Tetanus (lockjaw) infections are very rare in Canada. You can help prevent tetanus by having all of the suggested tetanus shots (immunizations). There are three different types of tetanus shots. Immunization schedules vary in each province and territory. Ask your immunization health professional what shots are right for you.
Tetanus is a disease caused by a bacterial infection. The tetanus bacteria get in a wound through a break in the skin or mucous membrane. A cut, puncture wound, deep scrape, deep burn, or any injury that breaks the skin or mucous membrane are called wounds.
The spores grow into bacteria best when they are not around oxygen and then make a toxin, or poison, that causes severe muscle spasms and seizures. Tetanus is also called "lockjaw" because muscle spasms in your jaw make it hard to open your mouth. This makes it hard to swallow or breathe. Tetanus can be very dangerous and can cause death. The best way to prevent the disease is to have a tetanus shot if you need one.
How can I tell if I need a tetanus shot?
To decide if you need a tetanus shot, first decide if the object that caused the wound was dirty or clean. An object is dirty if it has been exposed to the environment, including dirt, soil, spit, or feces on it. A clean object does not have dirt, soil, spit, or feces on it.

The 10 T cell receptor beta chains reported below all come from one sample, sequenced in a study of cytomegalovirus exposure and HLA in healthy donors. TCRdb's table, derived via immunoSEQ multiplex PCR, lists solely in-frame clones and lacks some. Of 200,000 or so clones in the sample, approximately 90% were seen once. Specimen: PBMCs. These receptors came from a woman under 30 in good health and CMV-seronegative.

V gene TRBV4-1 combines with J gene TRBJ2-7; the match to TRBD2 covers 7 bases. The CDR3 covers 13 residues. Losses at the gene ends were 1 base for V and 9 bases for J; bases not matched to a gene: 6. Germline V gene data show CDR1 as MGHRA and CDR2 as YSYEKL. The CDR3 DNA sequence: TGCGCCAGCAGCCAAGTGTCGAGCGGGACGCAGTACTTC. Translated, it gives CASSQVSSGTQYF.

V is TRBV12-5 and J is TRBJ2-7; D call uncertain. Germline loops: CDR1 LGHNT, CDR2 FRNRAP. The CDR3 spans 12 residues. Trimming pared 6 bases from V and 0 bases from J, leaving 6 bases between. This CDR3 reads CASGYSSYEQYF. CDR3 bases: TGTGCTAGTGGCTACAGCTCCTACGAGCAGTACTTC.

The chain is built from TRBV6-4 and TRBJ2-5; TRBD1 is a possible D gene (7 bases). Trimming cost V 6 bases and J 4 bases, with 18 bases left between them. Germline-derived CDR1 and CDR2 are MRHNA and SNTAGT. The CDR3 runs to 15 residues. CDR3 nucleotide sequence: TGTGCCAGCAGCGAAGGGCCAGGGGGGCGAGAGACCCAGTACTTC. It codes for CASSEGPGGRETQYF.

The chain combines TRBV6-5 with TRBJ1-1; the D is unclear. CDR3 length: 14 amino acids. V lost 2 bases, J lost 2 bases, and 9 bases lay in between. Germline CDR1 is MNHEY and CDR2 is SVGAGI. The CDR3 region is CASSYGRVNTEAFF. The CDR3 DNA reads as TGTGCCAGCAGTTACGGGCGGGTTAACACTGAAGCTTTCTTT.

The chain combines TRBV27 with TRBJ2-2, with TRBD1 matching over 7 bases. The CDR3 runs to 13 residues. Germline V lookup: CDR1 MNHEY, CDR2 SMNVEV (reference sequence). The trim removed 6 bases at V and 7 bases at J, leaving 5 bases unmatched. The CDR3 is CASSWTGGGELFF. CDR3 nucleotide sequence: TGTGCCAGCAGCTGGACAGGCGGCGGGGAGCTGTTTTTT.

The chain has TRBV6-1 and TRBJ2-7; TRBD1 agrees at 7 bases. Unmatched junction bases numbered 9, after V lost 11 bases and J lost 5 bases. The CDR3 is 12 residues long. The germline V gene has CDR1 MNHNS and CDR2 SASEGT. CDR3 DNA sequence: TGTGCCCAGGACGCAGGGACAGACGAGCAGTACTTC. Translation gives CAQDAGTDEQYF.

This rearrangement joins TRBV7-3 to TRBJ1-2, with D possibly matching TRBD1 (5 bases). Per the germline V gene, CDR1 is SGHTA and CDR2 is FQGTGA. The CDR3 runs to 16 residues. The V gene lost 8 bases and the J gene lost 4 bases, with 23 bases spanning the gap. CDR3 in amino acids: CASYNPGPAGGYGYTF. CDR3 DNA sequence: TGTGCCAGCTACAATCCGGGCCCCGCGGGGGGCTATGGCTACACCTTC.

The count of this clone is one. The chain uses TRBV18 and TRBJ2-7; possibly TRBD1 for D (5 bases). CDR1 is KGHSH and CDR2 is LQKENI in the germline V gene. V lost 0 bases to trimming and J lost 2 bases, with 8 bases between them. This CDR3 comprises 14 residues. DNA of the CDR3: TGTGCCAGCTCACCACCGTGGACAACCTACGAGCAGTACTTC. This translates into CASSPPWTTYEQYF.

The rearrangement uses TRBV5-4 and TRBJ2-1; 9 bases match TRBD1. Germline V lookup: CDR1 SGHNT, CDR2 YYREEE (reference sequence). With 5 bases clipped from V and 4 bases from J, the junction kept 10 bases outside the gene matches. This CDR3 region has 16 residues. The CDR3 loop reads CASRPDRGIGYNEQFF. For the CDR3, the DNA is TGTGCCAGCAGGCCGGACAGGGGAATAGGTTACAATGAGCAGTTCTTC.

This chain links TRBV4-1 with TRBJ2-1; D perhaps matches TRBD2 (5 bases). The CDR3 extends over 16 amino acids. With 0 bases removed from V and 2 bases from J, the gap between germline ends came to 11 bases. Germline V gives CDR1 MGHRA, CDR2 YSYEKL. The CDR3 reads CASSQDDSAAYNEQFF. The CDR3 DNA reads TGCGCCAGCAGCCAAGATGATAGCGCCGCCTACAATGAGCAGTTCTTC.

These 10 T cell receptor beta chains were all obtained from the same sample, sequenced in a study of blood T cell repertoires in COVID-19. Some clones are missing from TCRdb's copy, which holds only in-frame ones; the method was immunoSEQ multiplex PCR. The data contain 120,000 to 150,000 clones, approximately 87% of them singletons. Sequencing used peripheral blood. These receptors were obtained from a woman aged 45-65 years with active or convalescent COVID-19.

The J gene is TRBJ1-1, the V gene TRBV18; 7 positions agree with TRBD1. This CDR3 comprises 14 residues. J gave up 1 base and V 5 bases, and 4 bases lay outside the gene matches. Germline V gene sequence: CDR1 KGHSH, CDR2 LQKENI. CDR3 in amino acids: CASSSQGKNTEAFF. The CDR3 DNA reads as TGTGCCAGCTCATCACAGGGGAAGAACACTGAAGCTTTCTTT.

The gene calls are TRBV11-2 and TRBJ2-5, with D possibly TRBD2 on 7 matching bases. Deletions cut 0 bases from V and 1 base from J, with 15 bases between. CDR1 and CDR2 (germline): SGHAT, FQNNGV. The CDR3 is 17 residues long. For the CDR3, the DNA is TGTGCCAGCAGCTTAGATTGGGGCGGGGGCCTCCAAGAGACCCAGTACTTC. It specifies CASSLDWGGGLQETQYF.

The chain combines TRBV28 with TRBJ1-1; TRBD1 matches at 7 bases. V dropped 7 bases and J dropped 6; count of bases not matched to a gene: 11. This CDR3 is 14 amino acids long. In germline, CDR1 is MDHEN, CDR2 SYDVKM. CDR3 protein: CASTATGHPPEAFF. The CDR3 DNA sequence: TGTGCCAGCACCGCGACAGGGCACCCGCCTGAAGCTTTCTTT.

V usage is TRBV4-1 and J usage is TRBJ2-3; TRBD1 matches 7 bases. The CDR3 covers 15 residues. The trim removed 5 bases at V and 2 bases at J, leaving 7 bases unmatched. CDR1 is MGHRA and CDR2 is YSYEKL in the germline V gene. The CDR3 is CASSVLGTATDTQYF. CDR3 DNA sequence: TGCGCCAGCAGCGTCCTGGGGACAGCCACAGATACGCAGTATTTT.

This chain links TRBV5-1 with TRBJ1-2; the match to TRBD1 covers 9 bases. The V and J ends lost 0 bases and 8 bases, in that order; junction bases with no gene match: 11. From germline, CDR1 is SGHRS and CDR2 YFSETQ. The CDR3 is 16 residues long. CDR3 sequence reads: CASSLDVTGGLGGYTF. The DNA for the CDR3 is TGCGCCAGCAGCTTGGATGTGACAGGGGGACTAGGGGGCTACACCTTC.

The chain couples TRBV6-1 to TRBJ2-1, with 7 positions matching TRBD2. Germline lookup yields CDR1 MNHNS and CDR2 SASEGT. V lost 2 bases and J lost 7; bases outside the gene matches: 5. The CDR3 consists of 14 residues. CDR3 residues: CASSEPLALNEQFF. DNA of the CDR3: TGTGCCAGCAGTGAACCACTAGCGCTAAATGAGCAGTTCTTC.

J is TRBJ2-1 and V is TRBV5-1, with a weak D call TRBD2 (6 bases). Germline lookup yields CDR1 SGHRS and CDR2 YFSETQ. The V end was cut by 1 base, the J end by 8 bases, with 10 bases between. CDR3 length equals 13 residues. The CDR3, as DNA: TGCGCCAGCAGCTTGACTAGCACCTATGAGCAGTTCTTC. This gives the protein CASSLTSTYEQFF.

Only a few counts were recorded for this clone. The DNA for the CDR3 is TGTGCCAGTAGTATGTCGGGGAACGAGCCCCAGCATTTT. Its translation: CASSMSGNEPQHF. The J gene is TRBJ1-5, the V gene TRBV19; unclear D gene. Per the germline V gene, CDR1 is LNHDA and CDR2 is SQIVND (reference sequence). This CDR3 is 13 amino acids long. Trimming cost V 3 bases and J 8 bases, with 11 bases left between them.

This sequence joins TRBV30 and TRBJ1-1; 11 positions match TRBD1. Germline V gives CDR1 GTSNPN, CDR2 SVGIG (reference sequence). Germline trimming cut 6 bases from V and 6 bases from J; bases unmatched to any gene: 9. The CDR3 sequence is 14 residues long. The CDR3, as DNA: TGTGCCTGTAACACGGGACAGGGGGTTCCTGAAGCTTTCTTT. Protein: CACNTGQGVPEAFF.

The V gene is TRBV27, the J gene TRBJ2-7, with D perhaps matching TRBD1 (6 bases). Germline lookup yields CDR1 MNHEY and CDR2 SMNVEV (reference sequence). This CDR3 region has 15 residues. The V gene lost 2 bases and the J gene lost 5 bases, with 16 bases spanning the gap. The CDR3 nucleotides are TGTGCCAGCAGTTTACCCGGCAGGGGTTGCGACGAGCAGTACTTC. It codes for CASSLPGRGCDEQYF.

You will need a tetanus shot if:
Your wound was caused by something that was clean and your last tetanus shot was longer than 10 years ago.
Your wound was caused by something that was dirty and your last tetanus shot was longer than 5 years ago.
You are not sure if your wound was caused by something clean or dirty and your last tetanus shot was longer than 5 years ago.
You are not sure when you had your last tetanus shot.
You did not get the first series of tetanus shots (primary vaccination series).
If you need a tetanus shot due to a dirty wound, call your doctor to arrange for a shot as soon as possible.
Some people may need tetanus immunoglobulin (IG) for a wound that is at high risk for developing tetanus. The immunoglobulin is usually only needed if you have not (or do not know if you have) completed the tetanus primary vaccination series.
What should I do if I have a reaction to a tetanus shot?
If you have a reaction to a tetanus shot, your symptoms may include warmth, swelling, redness at the site where the shot was given or a fever.
Put an ice pack on the area where the shot was given for 20 minutes, 3 or 4 times a day for the first 24 to 48 hours. After 48 hours, heat may feel better.
Talk to your doctor or public health nurse before you give medicine to reduce a fever in a baby who is 3 months of age or younger. This is to make sure a young baby's fever is not a sign of a serious illness.
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